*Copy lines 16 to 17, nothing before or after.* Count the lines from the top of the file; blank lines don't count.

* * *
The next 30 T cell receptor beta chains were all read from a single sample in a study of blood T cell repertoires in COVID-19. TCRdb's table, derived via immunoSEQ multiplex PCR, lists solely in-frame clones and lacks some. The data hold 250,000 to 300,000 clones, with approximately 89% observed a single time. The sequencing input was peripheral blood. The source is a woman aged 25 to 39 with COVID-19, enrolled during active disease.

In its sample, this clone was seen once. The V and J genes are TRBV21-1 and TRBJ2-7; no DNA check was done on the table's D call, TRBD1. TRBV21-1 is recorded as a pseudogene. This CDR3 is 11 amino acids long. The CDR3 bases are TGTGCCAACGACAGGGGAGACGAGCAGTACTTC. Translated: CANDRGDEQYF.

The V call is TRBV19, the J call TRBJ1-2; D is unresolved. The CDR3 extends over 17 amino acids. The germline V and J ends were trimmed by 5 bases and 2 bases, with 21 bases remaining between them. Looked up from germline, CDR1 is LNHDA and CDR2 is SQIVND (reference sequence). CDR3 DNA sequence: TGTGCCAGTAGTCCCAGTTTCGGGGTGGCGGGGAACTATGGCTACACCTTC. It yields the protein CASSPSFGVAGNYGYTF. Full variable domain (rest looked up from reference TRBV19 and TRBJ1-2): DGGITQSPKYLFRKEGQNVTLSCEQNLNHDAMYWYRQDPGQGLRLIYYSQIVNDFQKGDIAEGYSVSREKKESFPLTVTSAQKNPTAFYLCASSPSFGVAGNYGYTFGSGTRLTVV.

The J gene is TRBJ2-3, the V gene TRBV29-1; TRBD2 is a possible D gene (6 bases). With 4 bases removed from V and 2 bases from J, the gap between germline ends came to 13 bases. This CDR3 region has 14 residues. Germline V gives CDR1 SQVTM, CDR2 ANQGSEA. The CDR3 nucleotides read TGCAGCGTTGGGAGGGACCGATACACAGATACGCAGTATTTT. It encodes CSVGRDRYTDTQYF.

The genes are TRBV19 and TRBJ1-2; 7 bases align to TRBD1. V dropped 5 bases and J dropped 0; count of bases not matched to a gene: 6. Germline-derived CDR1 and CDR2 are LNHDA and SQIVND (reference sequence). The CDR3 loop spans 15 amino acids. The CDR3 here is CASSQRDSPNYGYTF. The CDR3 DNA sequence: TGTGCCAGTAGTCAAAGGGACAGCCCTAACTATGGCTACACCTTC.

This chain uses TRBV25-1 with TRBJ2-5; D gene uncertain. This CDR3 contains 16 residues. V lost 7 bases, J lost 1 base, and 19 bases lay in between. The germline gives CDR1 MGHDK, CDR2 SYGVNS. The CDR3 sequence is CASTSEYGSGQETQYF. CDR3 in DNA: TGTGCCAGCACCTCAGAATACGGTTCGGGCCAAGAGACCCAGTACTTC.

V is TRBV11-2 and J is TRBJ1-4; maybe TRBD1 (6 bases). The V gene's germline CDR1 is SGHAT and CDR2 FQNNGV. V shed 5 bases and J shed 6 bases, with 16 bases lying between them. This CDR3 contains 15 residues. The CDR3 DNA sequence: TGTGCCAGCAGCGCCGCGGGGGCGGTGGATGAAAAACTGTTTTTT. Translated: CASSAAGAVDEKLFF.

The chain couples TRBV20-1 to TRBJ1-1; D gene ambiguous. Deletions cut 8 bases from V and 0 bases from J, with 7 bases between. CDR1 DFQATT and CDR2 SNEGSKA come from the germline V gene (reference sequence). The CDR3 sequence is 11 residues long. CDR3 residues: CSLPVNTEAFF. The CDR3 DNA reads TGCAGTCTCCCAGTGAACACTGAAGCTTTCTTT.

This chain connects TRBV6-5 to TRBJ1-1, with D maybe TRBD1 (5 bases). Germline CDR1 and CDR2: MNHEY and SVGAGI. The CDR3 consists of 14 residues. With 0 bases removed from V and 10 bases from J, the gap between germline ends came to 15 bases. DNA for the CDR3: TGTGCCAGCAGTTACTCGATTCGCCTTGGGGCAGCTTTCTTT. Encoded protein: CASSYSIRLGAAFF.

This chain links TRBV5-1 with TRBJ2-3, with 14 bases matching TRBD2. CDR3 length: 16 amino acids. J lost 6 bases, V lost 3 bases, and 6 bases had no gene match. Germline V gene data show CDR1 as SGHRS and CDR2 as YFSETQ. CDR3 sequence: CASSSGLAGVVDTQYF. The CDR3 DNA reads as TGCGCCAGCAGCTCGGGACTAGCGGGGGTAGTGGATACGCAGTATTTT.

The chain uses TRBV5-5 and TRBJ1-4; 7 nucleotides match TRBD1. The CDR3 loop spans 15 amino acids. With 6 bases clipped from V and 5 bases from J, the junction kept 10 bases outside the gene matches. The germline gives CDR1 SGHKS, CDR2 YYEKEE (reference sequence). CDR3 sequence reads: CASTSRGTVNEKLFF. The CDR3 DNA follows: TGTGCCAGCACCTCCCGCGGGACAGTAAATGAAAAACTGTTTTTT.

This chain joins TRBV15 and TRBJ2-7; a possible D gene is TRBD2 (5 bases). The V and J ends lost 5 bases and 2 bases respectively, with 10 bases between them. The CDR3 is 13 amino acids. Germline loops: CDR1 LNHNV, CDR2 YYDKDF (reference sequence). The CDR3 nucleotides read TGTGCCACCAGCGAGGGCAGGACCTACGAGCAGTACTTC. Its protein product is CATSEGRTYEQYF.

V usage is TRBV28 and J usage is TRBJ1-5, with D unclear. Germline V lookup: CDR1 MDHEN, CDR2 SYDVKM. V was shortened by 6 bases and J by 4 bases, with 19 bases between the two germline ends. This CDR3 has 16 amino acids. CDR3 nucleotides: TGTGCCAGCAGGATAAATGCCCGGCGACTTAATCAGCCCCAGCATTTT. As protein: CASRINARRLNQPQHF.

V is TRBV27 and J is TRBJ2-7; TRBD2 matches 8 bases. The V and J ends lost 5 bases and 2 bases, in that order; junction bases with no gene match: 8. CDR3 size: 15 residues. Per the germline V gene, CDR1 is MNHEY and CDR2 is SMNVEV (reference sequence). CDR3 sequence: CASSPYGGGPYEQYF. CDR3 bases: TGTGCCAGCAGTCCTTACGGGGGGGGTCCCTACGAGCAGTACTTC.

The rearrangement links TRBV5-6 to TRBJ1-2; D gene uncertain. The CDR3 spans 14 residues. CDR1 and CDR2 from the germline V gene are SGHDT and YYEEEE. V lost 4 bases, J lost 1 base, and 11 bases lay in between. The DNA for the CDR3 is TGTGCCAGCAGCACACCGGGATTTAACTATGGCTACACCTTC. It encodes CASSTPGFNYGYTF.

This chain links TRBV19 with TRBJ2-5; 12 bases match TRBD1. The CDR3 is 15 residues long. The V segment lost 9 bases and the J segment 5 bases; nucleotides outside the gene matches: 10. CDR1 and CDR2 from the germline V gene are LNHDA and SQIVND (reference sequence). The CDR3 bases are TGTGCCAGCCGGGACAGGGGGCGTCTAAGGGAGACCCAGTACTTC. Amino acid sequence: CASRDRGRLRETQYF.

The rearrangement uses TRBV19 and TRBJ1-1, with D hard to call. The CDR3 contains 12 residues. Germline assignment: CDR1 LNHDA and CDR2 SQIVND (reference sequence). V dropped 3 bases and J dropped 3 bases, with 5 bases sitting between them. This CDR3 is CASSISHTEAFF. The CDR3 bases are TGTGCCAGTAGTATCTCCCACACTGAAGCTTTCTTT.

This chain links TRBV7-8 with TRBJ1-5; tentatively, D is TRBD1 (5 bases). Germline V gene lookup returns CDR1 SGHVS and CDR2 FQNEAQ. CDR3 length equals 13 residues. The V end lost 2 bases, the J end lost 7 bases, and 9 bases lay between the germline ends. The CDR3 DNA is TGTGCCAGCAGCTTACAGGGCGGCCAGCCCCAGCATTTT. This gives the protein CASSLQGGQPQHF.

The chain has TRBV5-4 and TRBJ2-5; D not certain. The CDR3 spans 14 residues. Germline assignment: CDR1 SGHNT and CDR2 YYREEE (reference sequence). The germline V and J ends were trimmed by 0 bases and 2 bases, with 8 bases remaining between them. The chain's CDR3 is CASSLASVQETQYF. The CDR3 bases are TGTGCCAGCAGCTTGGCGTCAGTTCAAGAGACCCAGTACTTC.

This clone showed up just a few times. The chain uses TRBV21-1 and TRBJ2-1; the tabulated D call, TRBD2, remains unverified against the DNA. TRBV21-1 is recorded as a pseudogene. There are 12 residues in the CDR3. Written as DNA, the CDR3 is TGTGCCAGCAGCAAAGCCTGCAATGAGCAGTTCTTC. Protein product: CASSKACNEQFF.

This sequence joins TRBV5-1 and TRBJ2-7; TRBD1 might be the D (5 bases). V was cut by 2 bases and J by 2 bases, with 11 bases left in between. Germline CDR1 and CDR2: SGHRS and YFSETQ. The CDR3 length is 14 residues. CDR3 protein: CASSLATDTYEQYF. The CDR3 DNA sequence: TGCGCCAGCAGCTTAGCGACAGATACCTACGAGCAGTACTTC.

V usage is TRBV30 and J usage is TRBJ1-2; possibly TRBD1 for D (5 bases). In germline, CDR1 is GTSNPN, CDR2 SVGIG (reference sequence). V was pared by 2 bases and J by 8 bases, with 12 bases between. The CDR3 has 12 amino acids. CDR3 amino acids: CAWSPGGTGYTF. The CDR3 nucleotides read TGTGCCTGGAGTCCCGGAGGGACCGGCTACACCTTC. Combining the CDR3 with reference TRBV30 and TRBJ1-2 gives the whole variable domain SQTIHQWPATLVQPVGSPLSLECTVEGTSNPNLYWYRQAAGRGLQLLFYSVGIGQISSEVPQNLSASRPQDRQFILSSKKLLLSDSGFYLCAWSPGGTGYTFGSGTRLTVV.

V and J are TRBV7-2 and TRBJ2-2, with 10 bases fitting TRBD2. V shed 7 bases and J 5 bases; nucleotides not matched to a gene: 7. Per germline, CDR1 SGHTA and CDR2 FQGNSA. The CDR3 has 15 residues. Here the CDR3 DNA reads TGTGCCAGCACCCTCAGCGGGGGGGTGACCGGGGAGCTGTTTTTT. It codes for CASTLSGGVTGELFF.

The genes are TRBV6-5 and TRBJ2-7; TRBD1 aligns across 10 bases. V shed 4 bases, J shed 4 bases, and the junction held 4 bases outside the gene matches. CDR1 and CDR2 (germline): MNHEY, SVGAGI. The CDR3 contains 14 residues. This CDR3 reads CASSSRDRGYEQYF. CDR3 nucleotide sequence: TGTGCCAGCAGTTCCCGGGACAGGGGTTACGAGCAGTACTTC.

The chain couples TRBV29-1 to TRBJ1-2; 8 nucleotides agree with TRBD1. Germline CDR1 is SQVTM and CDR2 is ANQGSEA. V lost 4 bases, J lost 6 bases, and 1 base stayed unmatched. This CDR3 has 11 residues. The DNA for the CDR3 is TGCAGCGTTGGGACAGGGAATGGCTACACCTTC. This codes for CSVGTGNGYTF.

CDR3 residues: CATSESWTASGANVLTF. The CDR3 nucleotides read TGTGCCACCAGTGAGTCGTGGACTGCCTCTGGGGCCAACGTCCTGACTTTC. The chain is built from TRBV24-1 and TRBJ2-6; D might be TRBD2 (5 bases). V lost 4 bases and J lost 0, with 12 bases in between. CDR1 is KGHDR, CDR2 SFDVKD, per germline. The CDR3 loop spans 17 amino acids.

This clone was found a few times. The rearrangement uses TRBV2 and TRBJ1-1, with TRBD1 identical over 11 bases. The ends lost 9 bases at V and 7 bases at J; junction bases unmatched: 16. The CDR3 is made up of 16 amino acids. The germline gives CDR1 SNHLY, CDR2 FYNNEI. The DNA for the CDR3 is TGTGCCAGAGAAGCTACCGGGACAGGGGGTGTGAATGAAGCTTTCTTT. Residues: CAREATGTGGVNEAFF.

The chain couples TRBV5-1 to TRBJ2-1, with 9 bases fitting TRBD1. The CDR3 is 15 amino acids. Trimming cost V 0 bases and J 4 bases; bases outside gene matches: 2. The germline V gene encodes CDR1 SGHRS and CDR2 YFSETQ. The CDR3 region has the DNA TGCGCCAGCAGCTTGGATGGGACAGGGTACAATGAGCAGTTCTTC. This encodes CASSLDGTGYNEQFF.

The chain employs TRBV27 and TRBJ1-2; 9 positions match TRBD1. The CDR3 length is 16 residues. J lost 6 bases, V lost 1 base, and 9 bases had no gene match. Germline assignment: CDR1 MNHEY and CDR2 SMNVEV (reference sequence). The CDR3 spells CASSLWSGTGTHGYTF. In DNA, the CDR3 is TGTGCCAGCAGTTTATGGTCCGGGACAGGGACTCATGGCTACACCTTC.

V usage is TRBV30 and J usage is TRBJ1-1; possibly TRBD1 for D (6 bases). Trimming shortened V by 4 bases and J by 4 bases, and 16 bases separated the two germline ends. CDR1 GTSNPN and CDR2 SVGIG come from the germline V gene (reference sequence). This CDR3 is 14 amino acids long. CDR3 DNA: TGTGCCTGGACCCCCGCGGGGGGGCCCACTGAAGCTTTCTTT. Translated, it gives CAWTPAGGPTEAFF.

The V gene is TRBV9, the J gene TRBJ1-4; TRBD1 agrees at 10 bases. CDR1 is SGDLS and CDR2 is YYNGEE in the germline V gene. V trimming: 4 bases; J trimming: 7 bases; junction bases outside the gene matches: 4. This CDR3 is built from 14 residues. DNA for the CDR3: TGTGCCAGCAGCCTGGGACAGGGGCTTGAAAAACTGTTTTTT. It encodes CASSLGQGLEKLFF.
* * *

This chain links TRBV19 with TRBJ2-5; 12 bases match TRBD1. The CDR3 is 15 residues long. The V segment lost 9 bases and the J segment 5 bases; nucleotides outside the gene matches: 10. CDR1 and CDR2 from the germline V gene are LNHDA and SQIVND (reference sequence). The CDR3 bases are TGTGCCAGCCGGGACAGGGGGCGTCTAAGGGAGACCCAGTACTTC. Amino acid sequence: CASRDRGRLRETQYF.

The rearrangement uses TRBV19 and TRBJ1-1, with D hard to call. The CDR3 contains 12 residues. Germline assignment: CDR1 LNHDA and CDR2 SQIVND (reference sequence). V dropped 3 bases and J dropped 3 bases, with 5 bases sitting between them. This CDR3 is CASSISHTEAFF. The CDR3 bases are TGTGCCAGTAGTATCTCCCACACTGAAGCTTTCTTT.